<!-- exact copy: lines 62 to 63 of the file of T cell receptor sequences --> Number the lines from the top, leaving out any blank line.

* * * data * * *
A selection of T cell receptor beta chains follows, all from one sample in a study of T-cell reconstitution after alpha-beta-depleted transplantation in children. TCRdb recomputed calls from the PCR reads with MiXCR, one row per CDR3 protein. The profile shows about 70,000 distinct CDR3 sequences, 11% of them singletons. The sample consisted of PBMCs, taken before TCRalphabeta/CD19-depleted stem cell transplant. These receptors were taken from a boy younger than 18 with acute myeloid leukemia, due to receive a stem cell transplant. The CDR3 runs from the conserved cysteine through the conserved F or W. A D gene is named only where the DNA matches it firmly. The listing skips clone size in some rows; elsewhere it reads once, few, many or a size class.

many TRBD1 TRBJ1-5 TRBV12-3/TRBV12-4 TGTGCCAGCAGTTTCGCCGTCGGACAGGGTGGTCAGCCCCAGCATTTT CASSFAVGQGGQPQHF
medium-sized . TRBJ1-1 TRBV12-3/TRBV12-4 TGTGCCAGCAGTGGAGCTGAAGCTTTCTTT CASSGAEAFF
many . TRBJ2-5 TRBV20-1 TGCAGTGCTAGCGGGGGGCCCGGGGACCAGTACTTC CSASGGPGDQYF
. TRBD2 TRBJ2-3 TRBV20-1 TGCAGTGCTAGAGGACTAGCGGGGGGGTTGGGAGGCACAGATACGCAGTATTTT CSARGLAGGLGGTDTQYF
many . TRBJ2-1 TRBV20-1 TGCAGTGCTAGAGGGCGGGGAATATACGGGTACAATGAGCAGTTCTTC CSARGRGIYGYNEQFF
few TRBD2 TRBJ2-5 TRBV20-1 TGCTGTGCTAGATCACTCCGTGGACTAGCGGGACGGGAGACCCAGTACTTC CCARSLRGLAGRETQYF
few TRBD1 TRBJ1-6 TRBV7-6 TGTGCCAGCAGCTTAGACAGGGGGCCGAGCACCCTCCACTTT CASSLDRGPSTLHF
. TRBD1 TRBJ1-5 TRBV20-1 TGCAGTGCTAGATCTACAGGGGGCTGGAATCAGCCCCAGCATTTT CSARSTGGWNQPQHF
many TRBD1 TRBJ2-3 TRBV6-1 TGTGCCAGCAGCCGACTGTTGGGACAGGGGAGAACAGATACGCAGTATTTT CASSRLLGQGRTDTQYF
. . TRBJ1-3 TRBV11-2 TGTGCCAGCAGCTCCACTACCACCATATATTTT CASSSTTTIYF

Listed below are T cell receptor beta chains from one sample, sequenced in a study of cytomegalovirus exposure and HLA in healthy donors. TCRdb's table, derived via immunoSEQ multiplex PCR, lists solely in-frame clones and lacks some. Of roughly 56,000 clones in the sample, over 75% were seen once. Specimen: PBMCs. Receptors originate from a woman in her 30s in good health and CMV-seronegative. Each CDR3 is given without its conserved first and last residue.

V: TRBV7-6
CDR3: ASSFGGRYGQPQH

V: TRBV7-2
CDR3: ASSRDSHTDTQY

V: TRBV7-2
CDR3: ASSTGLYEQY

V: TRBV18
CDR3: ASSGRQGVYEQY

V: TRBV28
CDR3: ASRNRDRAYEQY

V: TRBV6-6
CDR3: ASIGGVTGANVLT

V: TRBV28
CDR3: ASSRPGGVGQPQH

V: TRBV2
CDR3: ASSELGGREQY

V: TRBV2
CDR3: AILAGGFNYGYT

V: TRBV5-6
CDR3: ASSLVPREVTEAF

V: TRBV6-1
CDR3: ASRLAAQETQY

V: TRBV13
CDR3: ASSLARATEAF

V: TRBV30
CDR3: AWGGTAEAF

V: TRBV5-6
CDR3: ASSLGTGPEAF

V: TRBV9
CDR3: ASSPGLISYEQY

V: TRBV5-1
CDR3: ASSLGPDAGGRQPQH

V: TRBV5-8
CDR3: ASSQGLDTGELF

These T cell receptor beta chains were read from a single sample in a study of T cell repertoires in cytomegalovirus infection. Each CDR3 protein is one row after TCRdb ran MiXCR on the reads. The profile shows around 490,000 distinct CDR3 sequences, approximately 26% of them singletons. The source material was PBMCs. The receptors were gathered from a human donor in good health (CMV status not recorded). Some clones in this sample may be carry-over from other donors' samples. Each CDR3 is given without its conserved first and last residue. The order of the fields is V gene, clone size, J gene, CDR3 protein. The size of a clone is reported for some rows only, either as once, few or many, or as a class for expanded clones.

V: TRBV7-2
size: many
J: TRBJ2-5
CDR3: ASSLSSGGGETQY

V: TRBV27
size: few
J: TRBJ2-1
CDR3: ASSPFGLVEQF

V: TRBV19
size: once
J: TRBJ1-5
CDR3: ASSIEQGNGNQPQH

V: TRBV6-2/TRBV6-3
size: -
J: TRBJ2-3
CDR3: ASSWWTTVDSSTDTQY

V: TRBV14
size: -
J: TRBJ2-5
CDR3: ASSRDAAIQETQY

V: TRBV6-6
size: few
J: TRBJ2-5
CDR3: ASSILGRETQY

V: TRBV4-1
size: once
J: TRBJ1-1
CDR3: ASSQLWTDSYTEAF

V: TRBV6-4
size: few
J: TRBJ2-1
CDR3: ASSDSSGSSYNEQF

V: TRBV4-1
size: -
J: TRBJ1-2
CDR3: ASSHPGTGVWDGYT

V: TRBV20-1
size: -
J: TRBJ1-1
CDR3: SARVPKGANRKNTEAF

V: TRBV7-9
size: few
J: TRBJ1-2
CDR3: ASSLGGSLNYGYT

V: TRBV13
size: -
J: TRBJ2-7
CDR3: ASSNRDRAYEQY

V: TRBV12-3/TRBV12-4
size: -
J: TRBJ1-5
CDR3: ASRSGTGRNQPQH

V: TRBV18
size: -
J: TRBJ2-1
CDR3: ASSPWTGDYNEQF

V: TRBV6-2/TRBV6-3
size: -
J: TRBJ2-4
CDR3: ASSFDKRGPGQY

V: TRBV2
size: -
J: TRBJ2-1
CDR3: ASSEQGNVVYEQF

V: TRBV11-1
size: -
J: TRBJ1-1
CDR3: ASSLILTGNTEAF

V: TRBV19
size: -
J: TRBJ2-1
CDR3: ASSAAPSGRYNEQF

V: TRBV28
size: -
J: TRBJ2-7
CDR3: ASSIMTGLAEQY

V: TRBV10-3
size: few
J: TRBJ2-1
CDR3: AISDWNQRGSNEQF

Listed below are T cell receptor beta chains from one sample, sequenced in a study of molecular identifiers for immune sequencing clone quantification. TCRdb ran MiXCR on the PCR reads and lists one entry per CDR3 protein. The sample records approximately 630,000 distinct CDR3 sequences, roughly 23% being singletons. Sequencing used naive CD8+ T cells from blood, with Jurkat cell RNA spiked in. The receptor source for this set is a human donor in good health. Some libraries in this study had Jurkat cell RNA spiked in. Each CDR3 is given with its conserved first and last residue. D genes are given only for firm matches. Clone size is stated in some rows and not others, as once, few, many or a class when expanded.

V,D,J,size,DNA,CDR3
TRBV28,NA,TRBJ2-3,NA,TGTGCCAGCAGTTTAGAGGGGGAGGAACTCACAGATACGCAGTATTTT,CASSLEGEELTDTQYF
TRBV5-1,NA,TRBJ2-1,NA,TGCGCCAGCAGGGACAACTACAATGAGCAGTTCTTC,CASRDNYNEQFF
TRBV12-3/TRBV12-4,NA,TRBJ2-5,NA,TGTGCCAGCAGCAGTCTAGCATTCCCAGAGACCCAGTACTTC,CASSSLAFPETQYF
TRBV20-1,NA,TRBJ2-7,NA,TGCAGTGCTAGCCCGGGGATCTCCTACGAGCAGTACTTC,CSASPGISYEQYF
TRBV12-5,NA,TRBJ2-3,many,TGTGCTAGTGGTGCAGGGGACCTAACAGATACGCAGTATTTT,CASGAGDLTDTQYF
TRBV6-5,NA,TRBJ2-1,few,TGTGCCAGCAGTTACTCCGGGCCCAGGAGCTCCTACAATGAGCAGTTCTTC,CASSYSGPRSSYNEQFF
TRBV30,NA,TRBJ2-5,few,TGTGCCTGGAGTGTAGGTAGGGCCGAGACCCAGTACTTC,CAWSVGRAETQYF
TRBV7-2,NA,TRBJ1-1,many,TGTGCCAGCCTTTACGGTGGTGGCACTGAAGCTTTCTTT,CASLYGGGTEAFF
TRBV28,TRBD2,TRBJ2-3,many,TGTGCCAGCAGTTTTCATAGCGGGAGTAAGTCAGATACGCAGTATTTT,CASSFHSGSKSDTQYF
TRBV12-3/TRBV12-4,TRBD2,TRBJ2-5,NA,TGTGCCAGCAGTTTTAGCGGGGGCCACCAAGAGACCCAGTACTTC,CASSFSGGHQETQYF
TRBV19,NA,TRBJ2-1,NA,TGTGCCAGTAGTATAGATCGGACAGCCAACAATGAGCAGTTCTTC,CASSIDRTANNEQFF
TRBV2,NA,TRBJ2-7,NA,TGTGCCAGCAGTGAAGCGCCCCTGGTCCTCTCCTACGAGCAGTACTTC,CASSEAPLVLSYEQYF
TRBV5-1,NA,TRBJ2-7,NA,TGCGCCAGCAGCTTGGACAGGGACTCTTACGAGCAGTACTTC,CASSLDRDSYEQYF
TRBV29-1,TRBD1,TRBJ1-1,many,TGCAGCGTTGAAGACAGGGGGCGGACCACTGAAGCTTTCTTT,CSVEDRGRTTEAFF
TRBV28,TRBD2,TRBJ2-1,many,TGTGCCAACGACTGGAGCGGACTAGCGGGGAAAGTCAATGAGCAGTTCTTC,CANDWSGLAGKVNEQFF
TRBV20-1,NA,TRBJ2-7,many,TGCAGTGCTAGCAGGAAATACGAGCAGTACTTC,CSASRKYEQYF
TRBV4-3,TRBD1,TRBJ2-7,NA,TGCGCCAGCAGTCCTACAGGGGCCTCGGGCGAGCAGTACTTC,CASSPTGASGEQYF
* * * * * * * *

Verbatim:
J: TRBJ2-3
CDR3: ASSWWTTVDSSTDTQY